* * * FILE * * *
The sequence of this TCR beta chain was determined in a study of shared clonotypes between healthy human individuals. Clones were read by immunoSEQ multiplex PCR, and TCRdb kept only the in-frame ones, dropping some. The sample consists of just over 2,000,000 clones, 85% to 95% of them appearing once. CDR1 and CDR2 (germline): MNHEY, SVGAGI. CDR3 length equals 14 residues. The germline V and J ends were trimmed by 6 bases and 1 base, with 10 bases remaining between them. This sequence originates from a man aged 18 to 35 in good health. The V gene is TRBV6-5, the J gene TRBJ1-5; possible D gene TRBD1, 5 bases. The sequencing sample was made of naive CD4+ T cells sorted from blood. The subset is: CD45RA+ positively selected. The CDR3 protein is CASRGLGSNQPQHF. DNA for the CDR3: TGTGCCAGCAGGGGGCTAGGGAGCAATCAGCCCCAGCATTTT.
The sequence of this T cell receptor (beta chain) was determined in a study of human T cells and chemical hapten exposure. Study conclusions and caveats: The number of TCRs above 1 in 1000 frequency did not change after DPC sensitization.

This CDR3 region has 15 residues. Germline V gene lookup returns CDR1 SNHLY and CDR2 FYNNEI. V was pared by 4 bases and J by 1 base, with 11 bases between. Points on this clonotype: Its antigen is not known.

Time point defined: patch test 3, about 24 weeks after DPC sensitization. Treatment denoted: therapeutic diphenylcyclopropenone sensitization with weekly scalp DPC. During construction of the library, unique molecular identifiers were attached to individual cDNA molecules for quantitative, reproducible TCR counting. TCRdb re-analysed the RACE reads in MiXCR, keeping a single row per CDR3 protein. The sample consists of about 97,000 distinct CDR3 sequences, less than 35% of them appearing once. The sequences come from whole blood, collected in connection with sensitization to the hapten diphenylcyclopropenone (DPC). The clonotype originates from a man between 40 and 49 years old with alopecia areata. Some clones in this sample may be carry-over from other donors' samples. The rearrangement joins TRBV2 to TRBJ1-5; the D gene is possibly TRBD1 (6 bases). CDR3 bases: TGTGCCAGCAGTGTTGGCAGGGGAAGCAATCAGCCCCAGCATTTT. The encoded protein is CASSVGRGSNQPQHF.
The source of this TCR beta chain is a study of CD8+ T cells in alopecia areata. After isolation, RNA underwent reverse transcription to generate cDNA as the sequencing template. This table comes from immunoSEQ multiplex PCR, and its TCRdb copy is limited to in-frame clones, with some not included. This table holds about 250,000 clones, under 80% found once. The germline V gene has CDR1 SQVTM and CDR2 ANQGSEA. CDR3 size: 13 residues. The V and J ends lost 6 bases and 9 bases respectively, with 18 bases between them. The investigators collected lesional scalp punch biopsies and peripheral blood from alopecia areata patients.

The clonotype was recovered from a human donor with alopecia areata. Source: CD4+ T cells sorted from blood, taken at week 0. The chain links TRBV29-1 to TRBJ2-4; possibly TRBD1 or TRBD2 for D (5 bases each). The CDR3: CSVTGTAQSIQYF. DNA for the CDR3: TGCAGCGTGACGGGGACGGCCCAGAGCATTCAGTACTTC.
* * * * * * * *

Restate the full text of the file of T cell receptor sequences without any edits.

The sequence of this TCR beta chain was determined in a study of shared clonotypes between healthy human individuals. Clones were read by immunoSEQ multiplex PCR, and TCRdb kept only the in-frame ones, dropping some. The sample consists of just over 2,000,000 clones, 85% to 95% of them appearing once. CDR1 and CDR2 (germline): MNHEY, SVGAGI. CDR3 length equals 14 residues. The germline V and J ends were trimmed by 6 bases and 1 base, with 10 bases remaining between them. This sequence originates from a man aged 18 to 35 in good health. The V gene is TRBV6-5, the J gene TRBJ1-5; possible D gene TRBD1, 5 bases. The sequencing sample was made of naive CD4+ T cells sorted from blood. The subset is: CD45RA+ positively selected. The CDR3 protein is CASRGLGSNQPQHF. DNA for the CDR3: TGTGCCAGCAGGGGGCTAGGGAGCAATCAGCCCCAGCATTTT.
The sequence of this T cell receptor (beta chain) was determined in a study of human T cells and chemical hapten exposure. Study conclusions and caveats: The number of TCRs above 1 in 1000 frequency did not change after DPC sensitization.

This CDR3 region has 15 residues. Germline V gene lookup returns CDR1 SNHLY and CDR2 FYNNEI. V was pared by 4 bases and J by 1 base, with 11 bases between. Points on this clonotype: Its antigen is not known.

Time point defined: patch test 3, about 24 weeks after DPC sensitization. Treatment denoted: therapeutic diphenylcyclopropenone sensitization with weekly scalp DPC. During construction of the library, unique molecular identifiers were attached to individual cDNA molecules for quantitative, reproducible TCR counting. TCRdb re-analysed the RACE reads in MiXCR, keeping a single row per CDR3 protein. The sample consists of about 97,000 distinct CDR3 sequences, less than 35% of them appearing once. The sequences come from whole blood, collected in connection with sensitization to the hapten diphenylcyclopropenone (DPC). The clonotype originates from a man between 40 and 49 years old with alopecia areata. Some clones in this sample may be carry-over from other donors' samples. The rearrangement joins TRBV2 to TRBJ1-5; the D gene is possibly TRBD1 (6 bases). CDR3 bases: TGTGCCAGCAGTGTTGGCAGGGGAAGCAATCAGCCCCAGCATTTT. The encoded protein is CASSVGRGSNQPQHF.
The source of this TCR beta chain is a study of CD8+ T cells in alopecia areata. After isolation, RNA underwent reverse transcription to generate cDNA as the sequencing template. This table comes from immunoSEQ multiplex PCR, and its TCRdb copy is limited to in-frame clones, with some not included. This table holds about 250,000 clones, under 80% found once. The germline V gene has CDR1 SQVTM and CDR2 ANQGSEA. CDR3 size: 13 residues. The V and J ends lost 6 bases and 9 bases respectively, with 18 bases between them. The investigators collected lesional scalp punch biopsies and peripheral blood from alopecia areata patients.

The clonotype was recovered from a human donor with alopecia areata. Source: CD4+ T cells sorted from blood, taken at week 0. The chain links TRBV29-1 to TRBJ2-4; possibly TRBD1 or TRBD2 for D (5 bases each). The CDR3: CSVTGTAQSIQYF. DNA for the CDR3: TGCAGCGTGACGGGGACGGCCCAGAGCATTCAGTACTTC.